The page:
"Hi, Amigo. Long time, no see."

"Hi, Bilaabo. What are you going to talk about?"

"Today I'm going to tell you about working with files. Java has a special class (File) that you can use to manage files on a hard drive. For managing file contents, there are other classes: FileInputStream, FileOutputStream, etc."

File, Files, Path - 1

"Interesting. But when you say 'manage files', what do you mean?"

"That just what I'm going to explain now. Files can be created, deleted, renamed, and much more. You can pass a File object to practically every class that works with (reads, writes, changes) the contents of a file. For example:"

You can pass the file name directly to FileInputStream
FileInputStream input = new FileInputStream("c:/path/a.txt");
Or you can create a File object separately, and then pass it to FileInputStrea
File file = new File("c:/path/a.txt");
FileInputStream input = new FileInputStream(file);

"But the second option is longer. I still don't understand why we need these file objects."

"For this specific example, you're right. "This isn't an example of how you have to do it, but rather how you can do it.
But imagine that you need to display a list of all files located in a specific directory. Here's how this can be done using File objects:"

File folder = new File("c:/path/");
for (File file : folder.listFiles())

"Is listFiles() a method that returns a list of files in the folder indicated by «c:/path/»?"

"Yes. But programmers usually say 'directory'. The term 'folder' came into use relatively recently, but in principle, both terms are correct and you can say whichever one you prefer."

"OK. And what does getName() do? Return the name of the file? What exactly is included in the name? The full name including the path, or just the name of the file itself?"

"Only the name of the file itself. For the full path, there's file.getAbsolutePath()."

"So what other methods does the File class have?"

"Take a look at this:"

Method Description
boolean isDirectory() Is the File object a directory?
boolean isFile() Is the object a file?
long length() Returns the file size/length in bytes.
boolean createNewFile() Creates a new, empty file if a file with this name does not yet exist.
boolean mkdir() Creates a directory. The name «mkdir» comes from «make directory».
boolean mkdirs() Creates a directory and all its subdirectories.
boolean delete() Deletes the file associated with the object. If the object is a directory, then the directory is deleted only if there are no files in it.
void deleteOnExit() Adds the file to a special list of files that will be automatically deleted when the program exits.
File createTempFile(
String prefix,
String suffix,
File directory)
Creates a temporary file with a randomly generated unique name, something like «dasd4d53sd».
Additional parameters are a name prefix and suffix. If a directory is not specified, then the file is created in a special OS directory for temporary files.
boolean exists() Returns true if a file with the same name exists on the hard drive.
String getAbsolutePath() Returns the full path of the file with all its subdirectories.
String getCanonicalPath() Returns the canonical file path.
For example, converts the path «c:/dir/dir2/../a.txt» to «c:/dir/a.txt»
String[] list() Returns an array of the names of files contained in the directory represented by the current object.
File[] listFiles() Returns an array of files contained in the directory represented by the current File object.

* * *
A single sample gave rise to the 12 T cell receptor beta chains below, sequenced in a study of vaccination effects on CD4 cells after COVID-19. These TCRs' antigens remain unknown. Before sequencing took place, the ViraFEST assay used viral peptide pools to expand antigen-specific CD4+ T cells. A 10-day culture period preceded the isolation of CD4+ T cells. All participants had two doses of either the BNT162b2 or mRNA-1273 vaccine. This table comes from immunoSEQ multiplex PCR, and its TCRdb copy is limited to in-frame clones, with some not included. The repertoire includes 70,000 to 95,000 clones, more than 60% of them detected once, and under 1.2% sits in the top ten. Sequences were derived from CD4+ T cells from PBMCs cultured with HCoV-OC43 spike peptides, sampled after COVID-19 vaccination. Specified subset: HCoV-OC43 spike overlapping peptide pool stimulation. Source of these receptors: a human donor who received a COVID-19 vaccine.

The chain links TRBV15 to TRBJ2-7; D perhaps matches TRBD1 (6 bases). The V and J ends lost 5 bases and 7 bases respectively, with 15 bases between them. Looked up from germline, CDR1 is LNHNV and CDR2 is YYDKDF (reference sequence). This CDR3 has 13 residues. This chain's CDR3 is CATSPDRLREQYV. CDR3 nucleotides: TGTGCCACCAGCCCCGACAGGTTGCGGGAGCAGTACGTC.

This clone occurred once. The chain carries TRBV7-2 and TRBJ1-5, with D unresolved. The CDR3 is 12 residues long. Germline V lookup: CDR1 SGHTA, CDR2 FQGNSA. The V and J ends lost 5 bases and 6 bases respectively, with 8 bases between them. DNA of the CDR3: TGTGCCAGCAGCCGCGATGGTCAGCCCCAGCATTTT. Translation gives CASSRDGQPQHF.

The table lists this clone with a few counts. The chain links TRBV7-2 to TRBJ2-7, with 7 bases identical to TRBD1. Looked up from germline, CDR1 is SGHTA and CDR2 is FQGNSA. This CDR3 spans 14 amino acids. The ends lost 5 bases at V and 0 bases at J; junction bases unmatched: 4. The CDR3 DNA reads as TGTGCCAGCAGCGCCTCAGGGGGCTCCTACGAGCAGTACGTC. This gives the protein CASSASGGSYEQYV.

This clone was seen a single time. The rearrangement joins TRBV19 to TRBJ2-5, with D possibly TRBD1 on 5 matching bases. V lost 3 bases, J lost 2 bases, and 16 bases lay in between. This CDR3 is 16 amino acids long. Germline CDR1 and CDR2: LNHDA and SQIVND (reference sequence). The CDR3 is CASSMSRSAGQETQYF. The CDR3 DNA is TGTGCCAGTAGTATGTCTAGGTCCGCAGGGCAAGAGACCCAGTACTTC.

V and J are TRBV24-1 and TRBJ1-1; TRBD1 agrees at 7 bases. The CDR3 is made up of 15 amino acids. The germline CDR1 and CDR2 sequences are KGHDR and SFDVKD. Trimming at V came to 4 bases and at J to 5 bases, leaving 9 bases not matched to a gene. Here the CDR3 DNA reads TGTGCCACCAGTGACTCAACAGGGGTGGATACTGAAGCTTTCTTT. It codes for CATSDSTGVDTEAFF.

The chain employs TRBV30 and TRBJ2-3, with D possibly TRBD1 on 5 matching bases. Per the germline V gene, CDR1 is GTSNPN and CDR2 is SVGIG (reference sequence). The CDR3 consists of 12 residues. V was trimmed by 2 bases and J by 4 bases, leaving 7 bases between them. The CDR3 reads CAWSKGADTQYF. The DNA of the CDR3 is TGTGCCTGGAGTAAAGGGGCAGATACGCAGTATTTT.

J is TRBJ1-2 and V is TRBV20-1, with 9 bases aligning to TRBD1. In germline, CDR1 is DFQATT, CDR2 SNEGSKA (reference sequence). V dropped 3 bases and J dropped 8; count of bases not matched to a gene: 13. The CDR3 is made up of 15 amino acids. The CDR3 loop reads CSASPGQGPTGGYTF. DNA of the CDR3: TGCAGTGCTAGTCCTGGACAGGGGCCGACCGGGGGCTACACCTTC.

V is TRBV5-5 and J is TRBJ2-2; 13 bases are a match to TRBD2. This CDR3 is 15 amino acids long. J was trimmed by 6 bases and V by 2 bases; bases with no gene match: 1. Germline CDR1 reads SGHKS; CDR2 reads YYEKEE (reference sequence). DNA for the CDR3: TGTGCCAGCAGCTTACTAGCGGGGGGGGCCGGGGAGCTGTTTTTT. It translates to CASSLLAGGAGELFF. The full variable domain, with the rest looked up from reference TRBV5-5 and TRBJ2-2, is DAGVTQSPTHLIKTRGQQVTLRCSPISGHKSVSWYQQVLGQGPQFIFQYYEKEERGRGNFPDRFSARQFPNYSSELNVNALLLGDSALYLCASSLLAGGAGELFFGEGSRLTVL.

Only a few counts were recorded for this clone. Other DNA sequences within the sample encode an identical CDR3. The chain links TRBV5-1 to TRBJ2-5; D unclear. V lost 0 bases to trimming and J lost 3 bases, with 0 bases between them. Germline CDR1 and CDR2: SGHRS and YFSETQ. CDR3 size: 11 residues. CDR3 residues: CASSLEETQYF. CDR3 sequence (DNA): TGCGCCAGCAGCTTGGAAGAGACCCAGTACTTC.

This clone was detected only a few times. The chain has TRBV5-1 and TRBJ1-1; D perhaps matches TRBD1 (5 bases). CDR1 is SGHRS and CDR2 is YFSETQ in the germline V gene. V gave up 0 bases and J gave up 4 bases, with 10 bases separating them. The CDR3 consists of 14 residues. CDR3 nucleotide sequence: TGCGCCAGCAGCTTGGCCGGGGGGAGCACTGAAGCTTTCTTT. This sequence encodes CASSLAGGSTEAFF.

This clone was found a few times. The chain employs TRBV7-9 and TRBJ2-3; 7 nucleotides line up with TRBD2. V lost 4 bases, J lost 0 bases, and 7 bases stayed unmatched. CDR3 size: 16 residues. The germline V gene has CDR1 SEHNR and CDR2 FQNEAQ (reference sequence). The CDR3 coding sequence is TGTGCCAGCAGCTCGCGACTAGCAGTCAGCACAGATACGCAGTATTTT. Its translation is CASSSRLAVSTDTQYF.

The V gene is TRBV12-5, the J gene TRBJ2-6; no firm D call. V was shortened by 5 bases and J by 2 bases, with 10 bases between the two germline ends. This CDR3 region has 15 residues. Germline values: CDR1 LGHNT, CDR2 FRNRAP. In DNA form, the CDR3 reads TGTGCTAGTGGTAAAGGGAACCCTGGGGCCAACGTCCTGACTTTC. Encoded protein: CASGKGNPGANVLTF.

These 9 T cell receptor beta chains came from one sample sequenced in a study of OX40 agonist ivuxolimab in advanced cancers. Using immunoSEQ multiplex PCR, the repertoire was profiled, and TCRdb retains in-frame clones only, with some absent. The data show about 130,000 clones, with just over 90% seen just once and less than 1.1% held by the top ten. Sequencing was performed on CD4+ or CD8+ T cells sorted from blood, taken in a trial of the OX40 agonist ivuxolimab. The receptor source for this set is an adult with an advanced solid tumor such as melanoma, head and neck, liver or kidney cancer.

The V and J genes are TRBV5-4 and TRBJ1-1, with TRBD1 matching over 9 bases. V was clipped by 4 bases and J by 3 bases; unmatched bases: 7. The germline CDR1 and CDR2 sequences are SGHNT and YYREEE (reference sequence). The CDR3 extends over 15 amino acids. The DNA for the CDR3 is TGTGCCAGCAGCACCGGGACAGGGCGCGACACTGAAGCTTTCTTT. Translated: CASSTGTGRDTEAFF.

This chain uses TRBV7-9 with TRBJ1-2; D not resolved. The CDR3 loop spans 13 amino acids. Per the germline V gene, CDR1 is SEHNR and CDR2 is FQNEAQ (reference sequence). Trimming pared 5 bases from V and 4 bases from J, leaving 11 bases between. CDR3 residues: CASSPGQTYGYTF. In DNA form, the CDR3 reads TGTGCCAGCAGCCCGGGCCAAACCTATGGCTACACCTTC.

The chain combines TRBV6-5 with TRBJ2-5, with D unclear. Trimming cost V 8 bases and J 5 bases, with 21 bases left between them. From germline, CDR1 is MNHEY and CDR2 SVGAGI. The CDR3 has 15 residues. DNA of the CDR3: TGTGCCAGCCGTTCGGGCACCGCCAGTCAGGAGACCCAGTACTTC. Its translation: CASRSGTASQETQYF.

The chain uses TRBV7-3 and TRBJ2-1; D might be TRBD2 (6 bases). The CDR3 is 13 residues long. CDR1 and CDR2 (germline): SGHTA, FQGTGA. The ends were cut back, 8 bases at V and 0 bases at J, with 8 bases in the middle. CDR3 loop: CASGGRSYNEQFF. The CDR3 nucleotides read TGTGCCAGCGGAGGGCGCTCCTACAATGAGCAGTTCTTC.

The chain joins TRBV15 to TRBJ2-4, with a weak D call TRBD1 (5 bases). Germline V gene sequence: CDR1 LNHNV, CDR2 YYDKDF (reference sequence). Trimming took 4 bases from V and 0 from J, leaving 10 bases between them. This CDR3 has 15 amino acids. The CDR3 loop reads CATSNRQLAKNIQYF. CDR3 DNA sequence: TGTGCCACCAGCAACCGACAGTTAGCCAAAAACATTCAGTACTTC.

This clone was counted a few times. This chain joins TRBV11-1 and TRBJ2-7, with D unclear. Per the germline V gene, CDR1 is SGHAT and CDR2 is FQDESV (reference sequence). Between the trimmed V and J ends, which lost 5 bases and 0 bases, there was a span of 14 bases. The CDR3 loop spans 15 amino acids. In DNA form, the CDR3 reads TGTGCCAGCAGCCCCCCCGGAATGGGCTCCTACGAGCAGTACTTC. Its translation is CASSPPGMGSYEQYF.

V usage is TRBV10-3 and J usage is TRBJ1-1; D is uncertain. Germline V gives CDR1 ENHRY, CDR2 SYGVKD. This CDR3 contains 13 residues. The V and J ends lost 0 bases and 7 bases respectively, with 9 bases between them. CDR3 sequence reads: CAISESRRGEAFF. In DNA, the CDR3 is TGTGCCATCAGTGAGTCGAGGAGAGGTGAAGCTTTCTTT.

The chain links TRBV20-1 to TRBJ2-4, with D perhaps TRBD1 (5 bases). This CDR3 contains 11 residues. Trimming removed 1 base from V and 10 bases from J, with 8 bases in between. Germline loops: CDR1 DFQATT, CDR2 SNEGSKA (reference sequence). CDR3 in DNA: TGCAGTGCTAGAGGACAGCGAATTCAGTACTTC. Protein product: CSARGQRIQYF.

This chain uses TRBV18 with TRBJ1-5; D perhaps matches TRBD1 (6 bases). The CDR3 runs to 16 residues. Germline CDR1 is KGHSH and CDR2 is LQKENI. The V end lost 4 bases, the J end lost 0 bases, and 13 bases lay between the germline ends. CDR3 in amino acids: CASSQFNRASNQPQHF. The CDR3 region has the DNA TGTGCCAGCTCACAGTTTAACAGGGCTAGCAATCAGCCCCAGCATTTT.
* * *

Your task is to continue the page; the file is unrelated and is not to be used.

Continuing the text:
long getTotalSpace() Returns the amount of total space (number of bytes) on the disk on which the file is located.
long getFreeSpace() Returns the amount of free space (number of bytes) on the disk on which the file is located.
boolean renameTo(File) Renames the file, i.e. the contents of the file actually get a new name. In other words, you can rename file «c:/dir/a.txt» to «d:/out/text/b.doc».
String getName() Returns only the file name without the path.
String getParent() Returns only the path (directory) to the current file, without the name itself.
Path toPath() Returns a Path object that corresponds to the current File object.

"Whoa! Not a very small list, huh? And it seems like you can do quite a lot with it: create and delete files, rename them,..."

"So to get the directory of the current file, I need to call getParent()?"

"Yep, but it returns a String ― the file path ― not a File object. Actually, the File class duplicates almost all of its methods: one version returns a String, the other ― a File object. Check it out:"

File file = new File("c:/path/a.txt");
String directory = file.getParent();
File file = new File("c:/path/a.txt");
File directory = file.getParentFile();

If you have a String with the file path and you need a File object, then use the constructor. If the situation is reversed (you have a File object but you need a String), then use getAbsolutePath(). For example:"

String path = "c:/a.txt";
File file = new File(path);
File file = new File("c:/a.txt");
String path = file.getAbsolutePath();

"Got it."

"Great. Then here's a small task for you: show the names of all the files located in the same directory as the current file."

"Nothing could be easier. Here, look:"

//Some file
File originalFile = new File("c:/path/dir2/a.txt");

//An object representing the directory
File folder = originalFile.getParentFile();

//Print the file list on screen
for (File file : folder.listFiles())

"Hmm. Correct."

"But it's a little confusing that the same class ― File ― is used for both the file and the directory. That doesn't seem very logical to me."

"It worked out that way for historical reasons. A directory used to be a special 'empty' file on disk. Of course, now a lot has changed, but not everything. That's all I have today."

"Thanks for the interesting lesson, Bilaabo."